by Clermont County Mental Health & Recovery Board
As the country recovers from the shock of the recent Chardon High School and Sandy Hook Elementary tragedies, Clermont County Mental Health & Recovery Board is encouraging local citizens to become more aware of the insufficient resources available in Ohio for adults and children with a mental illness and/or addiction.
The safety net for mental health and substance use disorder services in Ohio has been decimated by the losses in funding over the past decade, leaving many Ohioans without the community-based services they need to be healthy. Additionally, the ability to provide the necessary psychiatric hospitalization is limited. When services are scarce, fewer people receive the help they need and more mental illness and addiction is untreated. This conflict did not occur overnight, it has accumulated over a number of years. Governor Kasich addressed the situation when he announced the allocation of five million dollars to help children and families facing a mental health crisis. Kasich stated, “We have to be concerned about the safety net that exists in our communities for the mentally ill.”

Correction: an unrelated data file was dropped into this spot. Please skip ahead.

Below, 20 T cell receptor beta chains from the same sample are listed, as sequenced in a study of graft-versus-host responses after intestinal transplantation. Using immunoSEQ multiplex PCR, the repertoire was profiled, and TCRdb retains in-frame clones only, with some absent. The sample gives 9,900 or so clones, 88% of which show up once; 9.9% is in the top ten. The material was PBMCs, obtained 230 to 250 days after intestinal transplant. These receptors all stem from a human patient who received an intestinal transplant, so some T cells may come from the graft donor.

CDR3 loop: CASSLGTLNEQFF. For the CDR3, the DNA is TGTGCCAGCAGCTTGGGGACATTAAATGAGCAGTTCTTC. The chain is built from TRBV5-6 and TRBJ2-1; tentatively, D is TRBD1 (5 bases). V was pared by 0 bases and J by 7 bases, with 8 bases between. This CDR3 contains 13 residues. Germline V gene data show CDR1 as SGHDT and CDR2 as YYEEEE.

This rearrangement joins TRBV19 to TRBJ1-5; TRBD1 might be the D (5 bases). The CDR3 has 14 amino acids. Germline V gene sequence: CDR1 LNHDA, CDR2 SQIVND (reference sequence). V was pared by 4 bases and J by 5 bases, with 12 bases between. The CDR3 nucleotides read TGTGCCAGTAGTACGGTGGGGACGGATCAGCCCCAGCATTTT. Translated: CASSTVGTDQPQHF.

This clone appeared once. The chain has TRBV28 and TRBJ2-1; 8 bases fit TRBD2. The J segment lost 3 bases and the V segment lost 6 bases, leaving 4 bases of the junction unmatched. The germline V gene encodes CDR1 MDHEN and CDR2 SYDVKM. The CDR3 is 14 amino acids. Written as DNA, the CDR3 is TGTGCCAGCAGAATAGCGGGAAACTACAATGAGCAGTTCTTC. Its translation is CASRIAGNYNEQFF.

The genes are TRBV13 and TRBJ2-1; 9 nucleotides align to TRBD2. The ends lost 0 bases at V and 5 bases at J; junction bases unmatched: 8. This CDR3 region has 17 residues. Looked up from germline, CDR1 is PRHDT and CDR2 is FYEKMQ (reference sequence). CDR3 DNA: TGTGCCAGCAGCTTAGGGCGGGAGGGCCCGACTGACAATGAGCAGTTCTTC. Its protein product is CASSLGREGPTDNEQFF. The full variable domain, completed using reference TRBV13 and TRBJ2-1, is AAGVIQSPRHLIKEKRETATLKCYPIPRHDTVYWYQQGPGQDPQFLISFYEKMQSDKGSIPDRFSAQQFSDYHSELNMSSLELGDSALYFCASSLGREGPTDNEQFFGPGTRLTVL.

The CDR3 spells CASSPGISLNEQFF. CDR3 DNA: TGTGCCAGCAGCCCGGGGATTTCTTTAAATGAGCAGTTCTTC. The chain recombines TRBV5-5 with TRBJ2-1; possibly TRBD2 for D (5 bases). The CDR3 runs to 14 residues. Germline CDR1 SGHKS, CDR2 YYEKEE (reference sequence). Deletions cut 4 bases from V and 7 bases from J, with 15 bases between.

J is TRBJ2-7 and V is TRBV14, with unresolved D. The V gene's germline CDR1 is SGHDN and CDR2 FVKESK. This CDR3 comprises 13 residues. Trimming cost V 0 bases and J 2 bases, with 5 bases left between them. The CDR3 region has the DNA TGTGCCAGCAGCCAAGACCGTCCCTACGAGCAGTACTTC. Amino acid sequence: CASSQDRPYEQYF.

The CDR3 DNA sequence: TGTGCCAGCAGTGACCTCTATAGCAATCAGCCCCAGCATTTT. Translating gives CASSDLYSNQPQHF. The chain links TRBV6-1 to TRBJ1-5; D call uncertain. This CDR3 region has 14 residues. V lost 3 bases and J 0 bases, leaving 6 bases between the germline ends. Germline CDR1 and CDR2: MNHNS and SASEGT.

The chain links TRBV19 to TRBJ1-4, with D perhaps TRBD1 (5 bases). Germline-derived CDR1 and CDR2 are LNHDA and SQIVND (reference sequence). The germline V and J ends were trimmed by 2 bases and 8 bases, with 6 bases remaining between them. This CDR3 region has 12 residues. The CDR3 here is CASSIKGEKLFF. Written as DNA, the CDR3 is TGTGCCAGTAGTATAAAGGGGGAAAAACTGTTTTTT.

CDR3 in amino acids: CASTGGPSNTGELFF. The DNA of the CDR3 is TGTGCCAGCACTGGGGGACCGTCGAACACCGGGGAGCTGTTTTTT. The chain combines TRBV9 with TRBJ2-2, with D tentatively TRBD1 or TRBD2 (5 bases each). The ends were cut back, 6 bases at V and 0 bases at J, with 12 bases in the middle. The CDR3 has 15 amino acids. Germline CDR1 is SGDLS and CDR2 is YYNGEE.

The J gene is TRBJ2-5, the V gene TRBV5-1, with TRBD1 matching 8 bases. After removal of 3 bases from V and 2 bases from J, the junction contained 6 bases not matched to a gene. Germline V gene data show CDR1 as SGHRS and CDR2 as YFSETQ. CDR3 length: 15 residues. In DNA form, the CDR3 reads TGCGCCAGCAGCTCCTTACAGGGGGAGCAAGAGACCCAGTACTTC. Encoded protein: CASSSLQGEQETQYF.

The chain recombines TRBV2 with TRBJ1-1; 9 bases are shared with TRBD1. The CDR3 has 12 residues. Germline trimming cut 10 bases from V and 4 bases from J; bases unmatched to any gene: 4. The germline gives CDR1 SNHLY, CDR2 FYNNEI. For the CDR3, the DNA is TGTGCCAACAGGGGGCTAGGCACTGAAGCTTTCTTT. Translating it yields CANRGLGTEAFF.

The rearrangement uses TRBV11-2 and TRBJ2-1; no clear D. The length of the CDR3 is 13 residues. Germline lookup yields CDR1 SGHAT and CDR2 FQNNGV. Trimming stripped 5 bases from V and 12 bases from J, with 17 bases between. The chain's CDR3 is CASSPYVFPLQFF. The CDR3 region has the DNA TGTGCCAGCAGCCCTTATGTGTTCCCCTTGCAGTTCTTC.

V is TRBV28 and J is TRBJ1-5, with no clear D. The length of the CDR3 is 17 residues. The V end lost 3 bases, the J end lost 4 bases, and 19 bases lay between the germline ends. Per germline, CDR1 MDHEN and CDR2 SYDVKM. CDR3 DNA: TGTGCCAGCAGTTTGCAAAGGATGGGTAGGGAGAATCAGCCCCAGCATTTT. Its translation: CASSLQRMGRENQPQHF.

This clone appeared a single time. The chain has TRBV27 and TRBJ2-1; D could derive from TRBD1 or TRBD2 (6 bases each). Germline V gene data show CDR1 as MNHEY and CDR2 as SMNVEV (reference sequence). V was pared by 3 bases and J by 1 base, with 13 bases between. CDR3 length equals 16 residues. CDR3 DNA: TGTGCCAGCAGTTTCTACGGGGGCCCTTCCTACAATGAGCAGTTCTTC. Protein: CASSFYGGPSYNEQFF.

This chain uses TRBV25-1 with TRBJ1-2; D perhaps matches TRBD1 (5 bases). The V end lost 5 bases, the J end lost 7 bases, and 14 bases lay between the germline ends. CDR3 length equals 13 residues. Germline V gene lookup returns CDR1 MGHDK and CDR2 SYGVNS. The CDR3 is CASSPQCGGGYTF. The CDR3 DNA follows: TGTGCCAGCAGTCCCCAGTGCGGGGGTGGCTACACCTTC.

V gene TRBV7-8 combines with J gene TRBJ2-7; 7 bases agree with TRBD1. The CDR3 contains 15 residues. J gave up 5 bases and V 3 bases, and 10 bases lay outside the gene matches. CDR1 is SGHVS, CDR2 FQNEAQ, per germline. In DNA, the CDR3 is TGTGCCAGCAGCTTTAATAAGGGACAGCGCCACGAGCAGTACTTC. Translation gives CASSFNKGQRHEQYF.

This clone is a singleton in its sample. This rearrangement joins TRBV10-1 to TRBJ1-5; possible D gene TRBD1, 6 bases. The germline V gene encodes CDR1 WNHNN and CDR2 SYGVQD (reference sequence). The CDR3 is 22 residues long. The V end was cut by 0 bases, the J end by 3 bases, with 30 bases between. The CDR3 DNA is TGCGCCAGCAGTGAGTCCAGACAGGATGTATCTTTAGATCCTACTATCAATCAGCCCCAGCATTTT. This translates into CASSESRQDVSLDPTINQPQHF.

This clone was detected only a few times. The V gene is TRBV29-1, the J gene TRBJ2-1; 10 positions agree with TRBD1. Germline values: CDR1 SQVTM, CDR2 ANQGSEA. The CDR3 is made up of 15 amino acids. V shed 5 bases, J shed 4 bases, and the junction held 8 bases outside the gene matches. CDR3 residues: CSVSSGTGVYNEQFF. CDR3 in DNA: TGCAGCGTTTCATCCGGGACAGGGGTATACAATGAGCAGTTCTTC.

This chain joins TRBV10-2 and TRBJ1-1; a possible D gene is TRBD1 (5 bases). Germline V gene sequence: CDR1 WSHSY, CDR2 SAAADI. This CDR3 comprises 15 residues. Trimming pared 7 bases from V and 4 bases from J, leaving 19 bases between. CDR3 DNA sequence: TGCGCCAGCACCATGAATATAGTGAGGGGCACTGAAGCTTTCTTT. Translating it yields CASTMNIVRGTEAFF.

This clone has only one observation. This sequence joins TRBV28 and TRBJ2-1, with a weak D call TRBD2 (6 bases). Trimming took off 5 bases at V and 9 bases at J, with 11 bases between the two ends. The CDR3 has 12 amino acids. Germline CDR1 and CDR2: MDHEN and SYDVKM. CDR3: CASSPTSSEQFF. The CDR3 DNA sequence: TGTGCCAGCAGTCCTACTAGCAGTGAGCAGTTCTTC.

The Board is trying to raise awareness for local citizens concerning the severe need for more resources. Karen Scherra, Executive Director of the Clermont County Mental Health and Recovery Board stated, “Ohioans need to know that the recovery rates for mental illness and addiction are comparable to those of physical illnesses. We know with certainty that TREATMENT WORKS and PEOPLE RECOVER!” When the proper treatment and recovery support services like housing, vocational and peer support services are available, individuals are more likely to make a full recovery. Recovering individuals become productive members of our local communities by working, paying taxes, and keeping their families intact and healthy. Ohio must act in order to make mental illness and addiction prevention, treatment and recovery resources a statewide priority.